For many homeowners, remodeling their existing home makes more sense than moving into a new one, or building a new home from the ground up. If you look at your home in an organic way, you can imagine the possibilities for how it can grow along with you as you start and raise a family, provide a comfortable living space for parents or in-laws as they age, or serve as the perfect empty-nester home to enjoy in your own retirement.
Remodel for Tomorrow’s Home Needs, Today
When you bought your home, it’s very likely that you had raising a family in mind. Now, faced with the possibility of actually becoming a parent–or parents, the thought of adding an extra bedroom might be at the top of your wish list. And, if you’re considering having more than one child or adopting children down the road, it’s a good idea to think about adding more than one bedroom when you decide to remodel.
By adding more rooms at one time, you might not only save yourself from the hassles of dealing with major interruptions to your life while the work is being done, but you might also save money on construction and materials costs through volume purchasing. Plus, while you’re “in-between” children, the extra room could be used as a home office or den until the next child arrives.
Planning Your Remodel with Room for Everyone
These days, it’s not uncommon to find more and more intergenerational families living under one roof. Whether it’s a matter of economics, the need for companionship, or easier care giving, many families include children, parents, and grandparents. So renovating your home to meet the needs of several generations can be a wise move.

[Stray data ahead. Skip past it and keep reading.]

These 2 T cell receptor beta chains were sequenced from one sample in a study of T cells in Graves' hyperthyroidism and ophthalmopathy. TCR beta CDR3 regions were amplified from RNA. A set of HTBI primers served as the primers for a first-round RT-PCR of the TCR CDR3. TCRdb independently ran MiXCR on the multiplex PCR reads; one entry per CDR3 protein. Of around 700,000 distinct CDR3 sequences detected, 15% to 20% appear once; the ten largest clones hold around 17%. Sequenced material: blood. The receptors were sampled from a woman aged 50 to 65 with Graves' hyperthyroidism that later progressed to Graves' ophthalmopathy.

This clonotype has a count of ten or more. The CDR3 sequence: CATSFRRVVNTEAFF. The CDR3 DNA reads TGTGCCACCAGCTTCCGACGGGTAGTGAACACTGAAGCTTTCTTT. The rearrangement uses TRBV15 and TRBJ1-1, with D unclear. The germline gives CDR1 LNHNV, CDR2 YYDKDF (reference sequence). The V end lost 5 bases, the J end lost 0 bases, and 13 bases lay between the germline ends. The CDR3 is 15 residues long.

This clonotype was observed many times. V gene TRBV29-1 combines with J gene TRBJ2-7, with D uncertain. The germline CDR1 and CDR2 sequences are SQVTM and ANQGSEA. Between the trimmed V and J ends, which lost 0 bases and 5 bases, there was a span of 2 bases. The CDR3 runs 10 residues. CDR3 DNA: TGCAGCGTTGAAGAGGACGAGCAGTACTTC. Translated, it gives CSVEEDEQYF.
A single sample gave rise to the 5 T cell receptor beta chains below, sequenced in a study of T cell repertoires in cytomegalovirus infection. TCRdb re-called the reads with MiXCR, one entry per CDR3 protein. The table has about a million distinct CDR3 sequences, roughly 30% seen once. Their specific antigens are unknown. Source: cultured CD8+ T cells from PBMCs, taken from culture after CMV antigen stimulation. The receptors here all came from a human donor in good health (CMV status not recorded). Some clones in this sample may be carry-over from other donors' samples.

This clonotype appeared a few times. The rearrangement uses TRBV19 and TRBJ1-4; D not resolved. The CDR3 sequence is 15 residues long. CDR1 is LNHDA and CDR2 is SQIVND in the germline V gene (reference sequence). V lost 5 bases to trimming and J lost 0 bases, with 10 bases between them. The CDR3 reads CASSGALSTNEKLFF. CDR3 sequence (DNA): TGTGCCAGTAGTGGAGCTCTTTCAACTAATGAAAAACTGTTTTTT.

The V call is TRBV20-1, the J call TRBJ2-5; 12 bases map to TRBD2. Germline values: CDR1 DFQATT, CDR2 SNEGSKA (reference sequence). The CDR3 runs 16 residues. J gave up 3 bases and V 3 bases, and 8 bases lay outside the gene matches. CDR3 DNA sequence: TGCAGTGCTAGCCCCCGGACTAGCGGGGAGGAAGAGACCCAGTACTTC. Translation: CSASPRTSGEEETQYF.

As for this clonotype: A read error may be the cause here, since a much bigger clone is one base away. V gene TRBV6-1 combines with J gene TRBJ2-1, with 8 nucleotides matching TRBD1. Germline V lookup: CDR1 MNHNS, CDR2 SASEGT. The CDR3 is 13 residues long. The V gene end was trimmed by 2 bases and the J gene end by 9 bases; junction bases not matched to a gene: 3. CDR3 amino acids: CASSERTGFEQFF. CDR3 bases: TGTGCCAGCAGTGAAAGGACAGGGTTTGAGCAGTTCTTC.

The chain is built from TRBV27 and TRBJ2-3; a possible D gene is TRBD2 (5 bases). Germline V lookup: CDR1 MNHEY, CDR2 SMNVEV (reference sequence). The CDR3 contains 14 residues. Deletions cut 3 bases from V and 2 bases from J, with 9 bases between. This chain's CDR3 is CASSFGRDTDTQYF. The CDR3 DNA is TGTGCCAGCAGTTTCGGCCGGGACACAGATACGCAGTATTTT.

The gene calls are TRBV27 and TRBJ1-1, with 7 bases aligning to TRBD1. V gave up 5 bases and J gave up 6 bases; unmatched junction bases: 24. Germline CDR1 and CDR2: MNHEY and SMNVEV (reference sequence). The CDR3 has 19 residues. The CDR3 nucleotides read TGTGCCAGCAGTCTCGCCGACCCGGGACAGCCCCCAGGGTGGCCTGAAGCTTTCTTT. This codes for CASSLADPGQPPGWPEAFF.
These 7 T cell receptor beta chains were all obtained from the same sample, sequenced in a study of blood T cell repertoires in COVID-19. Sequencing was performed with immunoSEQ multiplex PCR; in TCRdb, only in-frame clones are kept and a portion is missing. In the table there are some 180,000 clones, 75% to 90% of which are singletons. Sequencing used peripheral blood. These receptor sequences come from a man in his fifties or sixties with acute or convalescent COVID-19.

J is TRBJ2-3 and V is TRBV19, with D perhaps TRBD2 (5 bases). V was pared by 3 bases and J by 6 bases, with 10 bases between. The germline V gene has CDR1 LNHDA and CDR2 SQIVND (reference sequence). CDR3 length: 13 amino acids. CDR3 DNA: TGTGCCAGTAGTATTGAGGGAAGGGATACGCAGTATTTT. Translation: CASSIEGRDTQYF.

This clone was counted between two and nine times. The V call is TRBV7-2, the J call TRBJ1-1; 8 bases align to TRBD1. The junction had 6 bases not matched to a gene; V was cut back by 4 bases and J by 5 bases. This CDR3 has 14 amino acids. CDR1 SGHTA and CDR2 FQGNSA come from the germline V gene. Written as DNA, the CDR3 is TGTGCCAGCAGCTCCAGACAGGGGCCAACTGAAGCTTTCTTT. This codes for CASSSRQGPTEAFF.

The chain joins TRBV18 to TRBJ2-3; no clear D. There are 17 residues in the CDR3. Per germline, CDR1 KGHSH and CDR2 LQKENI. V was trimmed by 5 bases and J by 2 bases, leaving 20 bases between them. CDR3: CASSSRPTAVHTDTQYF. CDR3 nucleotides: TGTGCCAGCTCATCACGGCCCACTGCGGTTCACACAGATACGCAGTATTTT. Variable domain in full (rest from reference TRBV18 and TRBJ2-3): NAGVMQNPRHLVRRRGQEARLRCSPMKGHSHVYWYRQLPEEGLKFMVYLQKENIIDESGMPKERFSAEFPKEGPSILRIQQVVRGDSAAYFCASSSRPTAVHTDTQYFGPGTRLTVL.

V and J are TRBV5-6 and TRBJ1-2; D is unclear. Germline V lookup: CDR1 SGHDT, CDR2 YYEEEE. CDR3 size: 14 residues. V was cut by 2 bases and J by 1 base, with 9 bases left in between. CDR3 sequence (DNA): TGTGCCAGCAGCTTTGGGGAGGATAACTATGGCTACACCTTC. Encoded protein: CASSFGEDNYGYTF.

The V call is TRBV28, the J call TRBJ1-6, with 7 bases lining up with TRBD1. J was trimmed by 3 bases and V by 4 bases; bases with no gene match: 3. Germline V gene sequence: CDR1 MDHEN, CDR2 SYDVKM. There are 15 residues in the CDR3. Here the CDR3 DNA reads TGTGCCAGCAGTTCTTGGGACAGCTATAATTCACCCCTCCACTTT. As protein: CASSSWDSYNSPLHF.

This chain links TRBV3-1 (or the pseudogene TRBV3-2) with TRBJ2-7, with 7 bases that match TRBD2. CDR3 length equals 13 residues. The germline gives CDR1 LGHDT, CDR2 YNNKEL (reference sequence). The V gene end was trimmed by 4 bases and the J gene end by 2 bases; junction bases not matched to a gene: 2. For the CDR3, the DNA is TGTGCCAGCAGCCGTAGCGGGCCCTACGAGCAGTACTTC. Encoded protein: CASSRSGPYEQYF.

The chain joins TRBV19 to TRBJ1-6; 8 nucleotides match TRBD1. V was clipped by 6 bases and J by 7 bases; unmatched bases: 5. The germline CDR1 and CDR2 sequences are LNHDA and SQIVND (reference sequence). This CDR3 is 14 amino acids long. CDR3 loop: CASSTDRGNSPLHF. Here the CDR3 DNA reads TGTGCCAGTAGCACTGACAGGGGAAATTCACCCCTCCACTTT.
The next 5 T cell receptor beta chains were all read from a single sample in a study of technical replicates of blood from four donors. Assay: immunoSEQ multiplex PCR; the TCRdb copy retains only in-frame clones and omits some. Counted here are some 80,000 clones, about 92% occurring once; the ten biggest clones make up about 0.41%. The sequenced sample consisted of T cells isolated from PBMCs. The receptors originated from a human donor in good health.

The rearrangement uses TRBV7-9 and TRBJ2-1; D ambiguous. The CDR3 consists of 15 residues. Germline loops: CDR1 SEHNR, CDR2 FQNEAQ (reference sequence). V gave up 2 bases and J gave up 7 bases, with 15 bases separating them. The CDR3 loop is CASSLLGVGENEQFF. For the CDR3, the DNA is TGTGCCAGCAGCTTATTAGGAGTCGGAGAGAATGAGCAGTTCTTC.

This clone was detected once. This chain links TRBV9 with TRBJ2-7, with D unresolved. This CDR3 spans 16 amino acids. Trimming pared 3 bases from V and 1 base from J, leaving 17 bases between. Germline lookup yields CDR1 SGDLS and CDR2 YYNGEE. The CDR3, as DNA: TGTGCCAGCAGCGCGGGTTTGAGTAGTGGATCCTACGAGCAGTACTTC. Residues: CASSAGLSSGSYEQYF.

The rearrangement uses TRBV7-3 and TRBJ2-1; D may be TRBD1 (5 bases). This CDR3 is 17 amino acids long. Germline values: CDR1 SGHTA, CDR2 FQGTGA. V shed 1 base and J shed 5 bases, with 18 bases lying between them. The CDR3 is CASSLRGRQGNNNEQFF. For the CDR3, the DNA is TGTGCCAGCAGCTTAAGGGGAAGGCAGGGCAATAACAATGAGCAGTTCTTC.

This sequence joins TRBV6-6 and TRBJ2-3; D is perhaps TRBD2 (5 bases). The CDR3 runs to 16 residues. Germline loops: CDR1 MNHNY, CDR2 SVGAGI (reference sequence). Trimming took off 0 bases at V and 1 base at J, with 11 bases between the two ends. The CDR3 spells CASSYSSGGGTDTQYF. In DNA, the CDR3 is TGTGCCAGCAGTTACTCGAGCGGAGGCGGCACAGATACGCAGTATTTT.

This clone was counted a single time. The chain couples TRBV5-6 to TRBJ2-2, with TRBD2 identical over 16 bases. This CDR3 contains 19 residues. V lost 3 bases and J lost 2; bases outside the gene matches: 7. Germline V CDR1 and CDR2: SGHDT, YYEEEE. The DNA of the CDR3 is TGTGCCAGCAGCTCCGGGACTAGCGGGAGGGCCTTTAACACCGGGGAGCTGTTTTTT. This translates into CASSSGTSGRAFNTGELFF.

In homes that have the space and square footage to undergo remodeling to create living spaces that meet the demands of growing children, busy parents, and older family members, making changes to fit the needs of everyone not only helps the family live together, but live together in harmony!
Aging in Place
Millions of Americans in their maturing years plan to stay in the homes they’ve grown accustomed to over their lifetimes, and choose to stay there as long as they’re physically able. As your needs change, your home should be able to change with you. If you have the opportunity and ability to make your home more convenient and livable for you, you should take advantage of the changes and improvements you can make.
That might mean replacing bathroom fixtures with easier to use handles on faucets and grip bars in showers, widening doorways to accommodate a wheel chair, or maybe adding a lift chair to your staircase to help you access the second floor. You could even go so far as to remodel your home to allow for living on one level, so you don’t have to worry about climbing up and down stairs!
Planning ahead for both short-term and long-term needs can help you make the most of the many years you’ll spend in your home, help you face every stage of life in comfort, and ensure savings for years to come.